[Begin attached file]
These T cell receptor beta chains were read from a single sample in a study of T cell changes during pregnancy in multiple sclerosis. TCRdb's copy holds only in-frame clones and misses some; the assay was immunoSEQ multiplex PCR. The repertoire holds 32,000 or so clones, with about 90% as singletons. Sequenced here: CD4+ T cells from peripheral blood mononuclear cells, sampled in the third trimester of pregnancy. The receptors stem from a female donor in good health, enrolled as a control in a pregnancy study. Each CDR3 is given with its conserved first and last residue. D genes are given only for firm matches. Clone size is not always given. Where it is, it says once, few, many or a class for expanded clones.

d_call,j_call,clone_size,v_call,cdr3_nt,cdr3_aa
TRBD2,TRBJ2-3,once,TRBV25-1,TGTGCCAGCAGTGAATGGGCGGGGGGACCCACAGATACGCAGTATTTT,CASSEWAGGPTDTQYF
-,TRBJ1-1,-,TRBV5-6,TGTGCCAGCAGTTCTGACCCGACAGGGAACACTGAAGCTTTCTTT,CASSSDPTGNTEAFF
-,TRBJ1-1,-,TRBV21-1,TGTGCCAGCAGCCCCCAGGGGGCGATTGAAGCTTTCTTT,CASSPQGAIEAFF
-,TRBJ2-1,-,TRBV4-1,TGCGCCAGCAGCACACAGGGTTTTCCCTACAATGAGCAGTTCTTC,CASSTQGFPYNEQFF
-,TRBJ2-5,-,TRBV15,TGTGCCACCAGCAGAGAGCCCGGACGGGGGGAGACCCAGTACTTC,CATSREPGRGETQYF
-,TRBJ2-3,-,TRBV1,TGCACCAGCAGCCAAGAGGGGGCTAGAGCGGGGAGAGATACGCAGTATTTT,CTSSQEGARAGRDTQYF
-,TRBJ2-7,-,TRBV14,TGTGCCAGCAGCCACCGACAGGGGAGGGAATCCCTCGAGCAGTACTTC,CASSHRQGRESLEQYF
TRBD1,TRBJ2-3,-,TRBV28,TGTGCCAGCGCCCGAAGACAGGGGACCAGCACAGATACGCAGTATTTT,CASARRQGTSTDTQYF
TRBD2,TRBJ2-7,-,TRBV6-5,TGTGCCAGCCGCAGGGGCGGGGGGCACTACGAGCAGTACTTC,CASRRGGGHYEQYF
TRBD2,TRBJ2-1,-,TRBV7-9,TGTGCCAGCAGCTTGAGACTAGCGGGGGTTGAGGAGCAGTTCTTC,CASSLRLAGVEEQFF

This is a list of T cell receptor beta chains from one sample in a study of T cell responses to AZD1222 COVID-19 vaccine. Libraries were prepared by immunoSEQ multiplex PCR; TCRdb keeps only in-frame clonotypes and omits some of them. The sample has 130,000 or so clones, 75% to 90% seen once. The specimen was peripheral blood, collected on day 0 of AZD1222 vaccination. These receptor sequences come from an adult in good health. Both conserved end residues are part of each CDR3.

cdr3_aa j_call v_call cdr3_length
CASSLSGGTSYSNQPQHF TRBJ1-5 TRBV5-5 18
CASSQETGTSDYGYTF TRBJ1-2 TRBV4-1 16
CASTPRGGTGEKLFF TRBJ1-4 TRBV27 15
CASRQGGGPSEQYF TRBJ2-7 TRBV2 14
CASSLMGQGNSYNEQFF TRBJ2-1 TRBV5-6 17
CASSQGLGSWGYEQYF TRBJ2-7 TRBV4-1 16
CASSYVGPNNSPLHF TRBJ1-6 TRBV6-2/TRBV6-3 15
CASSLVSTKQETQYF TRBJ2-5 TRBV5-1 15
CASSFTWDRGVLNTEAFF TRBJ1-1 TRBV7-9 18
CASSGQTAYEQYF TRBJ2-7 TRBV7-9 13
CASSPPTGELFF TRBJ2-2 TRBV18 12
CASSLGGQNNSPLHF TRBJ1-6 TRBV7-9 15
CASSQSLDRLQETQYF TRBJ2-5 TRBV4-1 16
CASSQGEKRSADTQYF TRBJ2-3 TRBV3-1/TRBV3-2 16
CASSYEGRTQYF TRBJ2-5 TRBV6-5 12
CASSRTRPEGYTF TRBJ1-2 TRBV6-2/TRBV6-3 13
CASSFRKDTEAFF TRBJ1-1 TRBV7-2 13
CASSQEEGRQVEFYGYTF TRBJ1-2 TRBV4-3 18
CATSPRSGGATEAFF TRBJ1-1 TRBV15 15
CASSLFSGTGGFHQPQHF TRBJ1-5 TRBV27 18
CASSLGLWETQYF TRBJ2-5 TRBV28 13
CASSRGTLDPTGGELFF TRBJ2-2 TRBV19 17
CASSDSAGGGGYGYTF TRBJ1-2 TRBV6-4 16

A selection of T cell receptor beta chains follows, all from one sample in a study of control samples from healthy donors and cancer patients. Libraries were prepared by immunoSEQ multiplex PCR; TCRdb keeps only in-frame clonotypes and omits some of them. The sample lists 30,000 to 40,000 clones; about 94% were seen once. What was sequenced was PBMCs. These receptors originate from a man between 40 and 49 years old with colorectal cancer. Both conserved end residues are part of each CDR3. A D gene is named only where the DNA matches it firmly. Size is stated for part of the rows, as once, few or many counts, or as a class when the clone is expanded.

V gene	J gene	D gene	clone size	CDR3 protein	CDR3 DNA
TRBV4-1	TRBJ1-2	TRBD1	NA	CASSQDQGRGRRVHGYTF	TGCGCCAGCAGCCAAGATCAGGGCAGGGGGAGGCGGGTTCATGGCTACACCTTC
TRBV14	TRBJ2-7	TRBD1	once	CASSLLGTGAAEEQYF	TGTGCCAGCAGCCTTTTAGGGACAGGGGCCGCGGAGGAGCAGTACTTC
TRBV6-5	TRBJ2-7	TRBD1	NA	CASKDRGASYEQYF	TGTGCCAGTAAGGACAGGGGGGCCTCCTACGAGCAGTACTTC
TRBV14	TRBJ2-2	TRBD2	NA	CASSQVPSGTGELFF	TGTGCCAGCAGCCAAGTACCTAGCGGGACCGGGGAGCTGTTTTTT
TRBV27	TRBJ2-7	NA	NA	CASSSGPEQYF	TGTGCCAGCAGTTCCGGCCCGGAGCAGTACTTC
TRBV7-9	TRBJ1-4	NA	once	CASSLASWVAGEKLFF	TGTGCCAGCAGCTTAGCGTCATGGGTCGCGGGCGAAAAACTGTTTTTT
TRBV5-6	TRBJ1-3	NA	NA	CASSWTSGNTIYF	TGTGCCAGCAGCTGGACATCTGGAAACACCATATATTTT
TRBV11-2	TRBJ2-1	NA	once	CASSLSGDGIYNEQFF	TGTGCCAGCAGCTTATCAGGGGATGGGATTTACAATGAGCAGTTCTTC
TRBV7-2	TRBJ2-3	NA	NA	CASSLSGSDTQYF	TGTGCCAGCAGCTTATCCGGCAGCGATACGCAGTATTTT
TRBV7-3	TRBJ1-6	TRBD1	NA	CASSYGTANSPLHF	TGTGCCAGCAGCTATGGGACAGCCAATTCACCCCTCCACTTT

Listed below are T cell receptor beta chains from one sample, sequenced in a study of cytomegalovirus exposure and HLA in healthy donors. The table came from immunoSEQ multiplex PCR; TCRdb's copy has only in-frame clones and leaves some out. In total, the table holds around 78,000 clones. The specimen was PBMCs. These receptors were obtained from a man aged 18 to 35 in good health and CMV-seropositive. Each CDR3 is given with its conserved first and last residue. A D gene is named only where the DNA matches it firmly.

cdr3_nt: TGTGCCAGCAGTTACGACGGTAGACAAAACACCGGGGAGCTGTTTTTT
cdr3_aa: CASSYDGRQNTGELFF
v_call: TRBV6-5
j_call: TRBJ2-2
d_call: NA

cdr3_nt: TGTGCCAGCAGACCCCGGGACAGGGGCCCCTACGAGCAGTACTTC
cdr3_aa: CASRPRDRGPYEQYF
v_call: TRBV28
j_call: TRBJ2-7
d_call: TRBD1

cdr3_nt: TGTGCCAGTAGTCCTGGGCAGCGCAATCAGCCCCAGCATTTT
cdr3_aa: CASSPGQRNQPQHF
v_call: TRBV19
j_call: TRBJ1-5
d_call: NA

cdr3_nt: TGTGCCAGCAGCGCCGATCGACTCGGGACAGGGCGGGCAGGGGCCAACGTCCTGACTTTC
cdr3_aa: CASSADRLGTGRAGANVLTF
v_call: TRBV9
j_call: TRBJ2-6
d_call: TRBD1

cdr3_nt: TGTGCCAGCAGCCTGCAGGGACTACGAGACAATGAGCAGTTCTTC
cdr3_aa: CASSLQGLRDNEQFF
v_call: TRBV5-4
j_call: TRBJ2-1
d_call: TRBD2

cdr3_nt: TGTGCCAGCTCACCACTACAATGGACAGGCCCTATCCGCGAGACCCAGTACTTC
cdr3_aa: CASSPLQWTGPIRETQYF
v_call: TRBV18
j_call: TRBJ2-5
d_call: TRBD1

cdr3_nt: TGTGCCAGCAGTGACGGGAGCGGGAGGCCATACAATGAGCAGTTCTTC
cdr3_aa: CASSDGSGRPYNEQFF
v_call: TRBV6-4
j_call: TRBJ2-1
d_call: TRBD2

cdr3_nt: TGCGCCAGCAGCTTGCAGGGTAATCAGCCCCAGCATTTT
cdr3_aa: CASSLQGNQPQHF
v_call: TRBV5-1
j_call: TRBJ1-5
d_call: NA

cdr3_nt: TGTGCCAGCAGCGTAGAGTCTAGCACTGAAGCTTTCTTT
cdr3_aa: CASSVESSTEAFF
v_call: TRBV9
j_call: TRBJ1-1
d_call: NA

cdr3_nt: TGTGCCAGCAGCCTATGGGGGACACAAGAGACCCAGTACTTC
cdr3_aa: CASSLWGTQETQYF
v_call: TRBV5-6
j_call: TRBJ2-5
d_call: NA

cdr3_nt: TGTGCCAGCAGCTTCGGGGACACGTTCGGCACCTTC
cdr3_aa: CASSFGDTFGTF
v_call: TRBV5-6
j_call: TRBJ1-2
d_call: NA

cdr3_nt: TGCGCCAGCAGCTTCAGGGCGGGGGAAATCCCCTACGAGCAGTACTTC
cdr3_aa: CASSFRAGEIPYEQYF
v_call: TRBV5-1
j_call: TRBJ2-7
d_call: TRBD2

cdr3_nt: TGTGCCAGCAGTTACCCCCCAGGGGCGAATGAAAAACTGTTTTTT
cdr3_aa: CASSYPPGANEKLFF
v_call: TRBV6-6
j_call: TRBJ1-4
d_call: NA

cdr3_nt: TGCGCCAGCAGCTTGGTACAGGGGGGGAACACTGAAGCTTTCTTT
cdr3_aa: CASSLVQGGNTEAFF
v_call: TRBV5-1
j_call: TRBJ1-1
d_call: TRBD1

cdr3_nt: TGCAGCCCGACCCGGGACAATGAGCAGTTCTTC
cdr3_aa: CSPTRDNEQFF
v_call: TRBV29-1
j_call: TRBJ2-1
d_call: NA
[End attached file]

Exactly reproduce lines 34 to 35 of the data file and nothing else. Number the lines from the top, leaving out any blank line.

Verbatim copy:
CASSLFSGTGGFHQPQHF TRBJ1-5 TRBV27 18
CASSLGLWETQYF TRBJ2-5 TRBV28 13